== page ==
Now, seven years later, it was the wind again that directed his fortune. It was a day in early November--bleak, bitter, and gusty, with whirling snow; most persons were indoors. Samuel Clemens, going down Main Street, Keokuk, saw a flying bit of paper pass him and lodge against a building. Something about it attracted him and he captured it. It was a fifty-dollar bill! He had never seen one before, but he recognized it. He thought he must be having a pleasant dream.

He was tempted to pocket his good fortune and keep still. But he had always a troublesome conscience. He went to a newspaper office and advertised that he had found a sum of money, a large bill.

Once, long after, he said: "I didn't describe it very particularly, and I waited in daily fear that the owner would turn up and take away my fortune. By and by I couldn't stand it any longer. My conscience had gotten all that was coming to it. I felt that I must take that money out of danger."

Another time he said, "I advertised the find and left for the Amazon the same day." All of which we may take with his usual literary discount-- the one assigned to him by his mother in childhood. As a matter of fact, he remained for an ample time, and nobody came for the money. What was its origin? Was it swept out of a bank, or caught up by the wind from some counting-room table? Perhaps it materialized out of the unseen. Who knows?

XI.

THE LONG WAY TO THE AMAZON

Sam decided on Cincinnati as his base. From there he could go either to New York or New Orleans to catch the Amazon boat. He paid a visit to St. Louis, where his mother made him renew his promise as to drink and cards. Then he was seized with a literary idea, and returned to Keokuk, where he proposed to a thriving weekly paper, the "Saturday Post," to send letters of travel, which might even be made into a book later on. George Reese, owner of the "Post," agreed to pay five dollars each for the letters, which speaks well for his faith in Samuel Clemens's talent, five dollars being good pay for that time and place--more than the letters were worth, judged by present standards. The first was dated Cincinnati, November 14, 1856, and was certainly not promising literature. It was written in the ridiculous dialect which was once thought to be the dress of humor; and while here and there is a comic flash, there is in it little promise of the future Mark Twain. One extract is enough:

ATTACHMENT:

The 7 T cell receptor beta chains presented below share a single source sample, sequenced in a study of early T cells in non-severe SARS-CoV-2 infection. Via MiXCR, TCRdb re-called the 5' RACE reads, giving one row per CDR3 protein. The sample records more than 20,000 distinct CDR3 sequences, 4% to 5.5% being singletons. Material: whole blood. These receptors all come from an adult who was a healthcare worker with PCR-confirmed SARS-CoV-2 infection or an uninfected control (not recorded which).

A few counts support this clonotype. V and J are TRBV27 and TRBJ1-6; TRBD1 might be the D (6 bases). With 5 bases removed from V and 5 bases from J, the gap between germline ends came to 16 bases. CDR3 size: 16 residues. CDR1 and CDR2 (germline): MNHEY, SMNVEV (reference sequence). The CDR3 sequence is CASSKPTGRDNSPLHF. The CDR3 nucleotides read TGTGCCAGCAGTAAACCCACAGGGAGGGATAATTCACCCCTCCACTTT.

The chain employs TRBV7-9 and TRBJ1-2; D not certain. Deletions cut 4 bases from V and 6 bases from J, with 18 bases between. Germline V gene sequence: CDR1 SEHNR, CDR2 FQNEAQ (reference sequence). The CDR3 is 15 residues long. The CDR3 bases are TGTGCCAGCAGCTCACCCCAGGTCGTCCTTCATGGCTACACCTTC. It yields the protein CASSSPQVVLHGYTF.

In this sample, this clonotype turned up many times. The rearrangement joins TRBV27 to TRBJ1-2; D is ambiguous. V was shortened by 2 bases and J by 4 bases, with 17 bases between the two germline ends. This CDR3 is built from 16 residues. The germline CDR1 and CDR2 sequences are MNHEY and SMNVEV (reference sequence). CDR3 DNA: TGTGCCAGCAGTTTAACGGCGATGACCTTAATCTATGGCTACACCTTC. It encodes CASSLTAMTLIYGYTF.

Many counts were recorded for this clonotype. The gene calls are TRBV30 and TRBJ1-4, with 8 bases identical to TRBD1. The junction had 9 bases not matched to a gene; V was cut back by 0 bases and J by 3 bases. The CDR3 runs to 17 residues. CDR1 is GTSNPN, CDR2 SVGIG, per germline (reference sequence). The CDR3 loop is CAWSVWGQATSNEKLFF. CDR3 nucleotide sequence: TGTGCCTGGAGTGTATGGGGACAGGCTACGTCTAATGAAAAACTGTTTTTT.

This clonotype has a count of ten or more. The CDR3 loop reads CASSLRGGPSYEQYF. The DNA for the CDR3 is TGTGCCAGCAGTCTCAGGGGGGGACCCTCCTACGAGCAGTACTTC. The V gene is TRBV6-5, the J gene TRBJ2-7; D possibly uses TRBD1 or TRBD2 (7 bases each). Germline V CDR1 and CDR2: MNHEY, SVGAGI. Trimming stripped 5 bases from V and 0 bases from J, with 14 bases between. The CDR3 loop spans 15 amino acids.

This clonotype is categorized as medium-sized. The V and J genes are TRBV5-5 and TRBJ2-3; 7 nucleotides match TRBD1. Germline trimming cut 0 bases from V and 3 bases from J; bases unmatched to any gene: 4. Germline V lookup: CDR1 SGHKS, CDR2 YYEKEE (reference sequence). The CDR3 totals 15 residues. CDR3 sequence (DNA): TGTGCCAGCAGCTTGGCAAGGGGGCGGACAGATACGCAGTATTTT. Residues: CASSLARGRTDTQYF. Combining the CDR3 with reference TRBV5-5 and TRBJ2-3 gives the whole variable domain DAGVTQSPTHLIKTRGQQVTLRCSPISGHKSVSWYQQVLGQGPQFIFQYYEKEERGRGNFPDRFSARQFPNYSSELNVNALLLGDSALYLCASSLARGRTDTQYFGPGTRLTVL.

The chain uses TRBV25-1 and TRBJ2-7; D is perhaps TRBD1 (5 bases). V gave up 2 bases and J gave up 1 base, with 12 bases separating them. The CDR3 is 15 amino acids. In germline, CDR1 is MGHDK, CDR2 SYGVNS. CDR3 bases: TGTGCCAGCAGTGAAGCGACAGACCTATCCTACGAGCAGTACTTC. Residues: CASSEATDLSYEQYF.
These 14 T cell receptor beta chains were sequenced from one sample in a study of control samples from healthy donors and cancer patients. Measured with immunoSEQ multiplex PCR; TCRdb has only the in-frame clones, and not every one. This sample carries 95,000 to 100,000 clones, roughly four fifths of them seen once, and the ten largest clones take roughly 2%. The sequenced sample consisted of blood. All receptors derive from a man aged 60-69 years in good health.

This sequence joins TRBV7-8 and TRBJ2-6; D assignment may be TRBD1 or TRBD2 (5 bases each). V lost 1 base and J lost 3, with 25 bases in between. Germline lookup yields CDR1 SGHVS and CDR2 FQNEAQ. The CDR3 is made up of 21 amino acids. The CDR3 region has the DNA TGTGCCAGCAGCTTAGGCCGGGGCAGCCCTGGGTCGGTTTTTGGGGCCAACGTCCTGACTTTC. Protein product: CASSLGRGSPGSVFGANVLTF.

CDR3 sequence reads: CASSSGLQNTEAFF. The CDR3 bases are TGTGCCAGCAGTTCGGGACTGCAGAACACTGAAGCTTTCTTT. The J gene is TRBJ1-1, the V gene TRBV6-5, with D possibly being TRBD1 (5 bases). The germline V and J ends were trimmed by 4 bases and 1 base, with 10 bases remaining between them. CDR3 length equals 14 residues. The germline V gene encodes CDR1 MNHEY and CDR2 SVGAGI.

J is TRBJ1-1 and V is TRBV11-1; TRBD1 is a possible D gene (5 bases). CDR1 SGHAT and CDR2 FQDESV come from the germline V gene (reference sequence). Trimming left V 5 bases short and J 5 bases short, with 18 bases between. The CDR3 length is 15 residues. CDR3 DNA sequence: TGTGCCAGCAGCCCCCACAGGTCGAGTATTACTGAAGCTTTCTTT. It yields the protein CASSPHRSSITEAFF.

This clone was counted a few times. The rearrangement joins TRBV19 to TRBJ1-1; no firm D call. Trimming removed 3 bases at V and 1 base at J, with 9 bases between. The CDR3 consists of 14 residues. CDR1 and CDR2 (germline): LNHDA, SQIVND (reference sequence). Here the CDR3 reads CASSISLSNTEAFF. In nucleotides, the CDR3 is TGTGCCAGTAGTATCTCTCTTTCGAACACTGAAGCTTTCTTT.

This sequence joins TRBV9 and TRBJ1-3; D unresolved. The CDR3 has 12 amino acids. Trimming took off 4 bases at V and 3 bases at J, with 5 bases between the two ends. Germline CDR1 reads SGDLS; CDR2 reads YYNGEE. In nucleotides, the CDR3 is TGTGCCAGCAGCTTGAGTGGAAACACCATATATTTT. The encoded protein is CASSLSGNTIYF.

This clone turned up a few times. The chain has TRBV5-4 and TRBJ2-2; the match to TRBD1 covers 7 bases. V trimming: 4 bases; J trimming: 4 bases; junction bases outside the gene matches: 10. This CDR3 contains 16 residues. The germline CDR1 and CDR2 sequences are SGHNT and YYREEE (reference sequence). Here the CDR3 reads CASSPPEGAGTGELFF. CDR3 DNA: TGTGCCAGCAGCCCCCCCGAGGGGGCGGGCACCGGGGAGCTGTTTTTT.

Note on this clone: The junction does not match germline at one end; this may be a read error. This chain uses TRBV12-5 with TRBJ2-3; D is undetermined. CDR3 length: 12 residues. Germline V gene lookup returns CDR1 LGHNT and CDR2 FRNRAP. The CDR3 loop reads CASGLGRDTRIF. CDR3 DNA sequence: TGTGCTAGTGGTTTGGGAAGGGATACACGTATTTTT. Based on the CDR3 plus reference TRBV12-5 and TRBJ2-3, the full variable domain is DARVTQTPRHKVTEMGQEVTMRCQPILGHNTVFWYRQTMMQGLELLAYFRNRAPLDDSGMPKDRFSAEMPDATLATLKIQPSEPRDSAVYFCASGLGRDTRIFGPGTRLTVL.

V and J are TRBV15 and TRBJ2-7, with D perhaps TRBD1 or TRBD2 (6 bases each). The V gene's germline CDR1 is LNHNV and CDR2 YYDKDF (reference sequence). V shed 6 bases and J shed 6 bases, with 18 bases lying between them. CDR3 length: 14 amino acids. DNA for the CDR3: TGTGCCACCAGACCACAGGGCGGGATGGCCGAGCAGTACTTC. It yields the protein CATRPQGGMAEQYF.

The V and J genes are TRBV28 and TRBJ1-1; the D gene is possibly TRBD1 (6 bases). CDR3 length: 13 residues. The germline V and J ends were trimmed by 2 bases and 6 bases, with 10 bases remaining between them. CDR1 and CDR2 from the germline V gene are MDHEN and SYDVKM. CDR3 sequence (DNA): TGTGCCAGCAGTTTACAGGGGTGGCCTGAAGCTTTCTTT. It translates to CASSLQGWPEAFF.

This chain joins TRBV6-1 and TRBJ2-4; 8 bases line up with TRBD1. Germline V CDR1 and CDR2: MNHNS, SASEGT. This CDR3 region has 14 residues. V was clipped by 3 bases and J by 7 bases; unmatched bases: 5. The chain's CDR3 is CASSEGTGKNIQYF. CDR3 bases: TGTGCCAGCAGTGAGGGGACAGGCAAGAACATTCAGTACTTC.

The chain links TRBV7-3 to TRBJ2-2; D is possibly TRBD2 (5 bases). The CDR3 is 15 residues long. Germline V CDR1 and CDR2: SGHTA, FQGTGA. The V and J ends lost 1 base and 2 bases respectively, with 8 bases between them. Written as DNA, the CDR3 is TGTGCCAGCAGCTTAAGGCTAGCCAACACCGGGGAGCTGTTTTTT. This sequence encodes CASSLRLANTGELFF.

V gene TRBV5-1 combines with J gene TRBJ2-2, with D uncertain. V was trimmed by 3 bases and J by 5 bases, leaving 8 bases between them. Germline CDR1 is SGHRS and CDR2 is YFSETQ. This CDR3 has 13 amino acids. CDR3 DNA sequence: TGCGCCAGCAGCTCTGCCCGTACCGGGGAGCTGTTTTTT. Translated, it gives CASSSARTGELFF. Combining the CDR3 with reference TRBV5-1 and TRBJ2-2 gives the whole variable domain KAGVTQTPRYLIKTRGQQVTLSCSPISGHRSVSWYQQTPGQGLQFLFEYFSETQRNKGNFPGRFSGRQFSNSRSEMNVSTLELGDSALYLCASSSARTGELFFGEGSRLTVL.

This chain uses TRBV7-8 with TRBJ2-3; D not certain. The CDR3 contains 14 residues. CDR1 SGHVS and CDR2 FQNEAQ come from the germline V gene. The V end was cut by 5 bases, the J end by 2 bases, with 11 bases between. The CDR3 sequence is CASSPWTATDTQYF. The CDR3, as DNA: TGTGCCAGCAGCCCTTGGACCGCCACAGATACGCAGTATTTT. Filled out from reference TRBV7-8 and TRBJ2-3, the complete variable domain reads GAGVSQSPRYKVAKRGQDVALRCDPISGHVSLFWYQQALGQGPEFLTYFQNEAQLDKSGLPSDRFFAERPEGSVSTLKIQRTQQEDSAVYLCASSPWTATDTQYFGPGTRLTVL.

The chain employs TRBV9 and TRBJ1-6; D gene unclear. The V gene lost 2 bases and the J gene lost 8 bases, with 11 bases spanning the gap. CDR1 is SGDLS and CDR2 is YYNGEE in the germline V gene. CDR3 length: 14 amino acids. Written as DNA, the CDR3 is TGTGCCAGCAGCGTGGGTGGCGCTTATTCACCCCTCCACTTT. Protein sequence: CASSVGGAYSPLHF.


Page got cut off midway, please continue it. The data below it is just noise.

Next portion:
"When we got to the depo', I went around to git a look at the iron hoss. Thunderation! It wasn't no more like a hoss than a meetin'- house. If I was goin' to describe the animule, I'd say it looked like--well, it looked like--blamed if I know what it looked like, snorting fire and brimstone out of his nostrils, and puffin' out black smoke all 'round, and pantin', and heavin', and swellin', and chawin' up red-hot coals like they was good. A feller stood in a little house like, feedin' him all the time; but the more he got, the more he wanted and the more he blowed and snorted. After a spell the feller ketched him by the tail, and great Jericho! he set up a yell that split the ground for more'n a mile and a half, and the next minit I felt my legs a-waggin', and found myself at t'other end of the string o' vehickles. I wasn't skeered, but I had three chills and a stroke of palsy in less than five minits, and my face had a cur'us brownish-yaller-greenbluish color in it, which was perfectly unaccountable. 'Well,' say I, 'comment is super-flu-ous.'"

How Samuel Clemens could have written that, and worse, at twenty-one, and a little more than ten years later have written "The Innocents Abroad," is one of the mysteries of literature. The letters were signed "Snodgrass," and there are but two of them. Snodgrass seems to have found them hard work, for it is said he raised on the price, which, fortunately, brought the series to a close. Their value to-day lies in the fact that they are the earliest of Mark Twain's newspaper contributions that have been preserved--the first for which he received a cash return.

The Boys Life of Mark Twain Page 24

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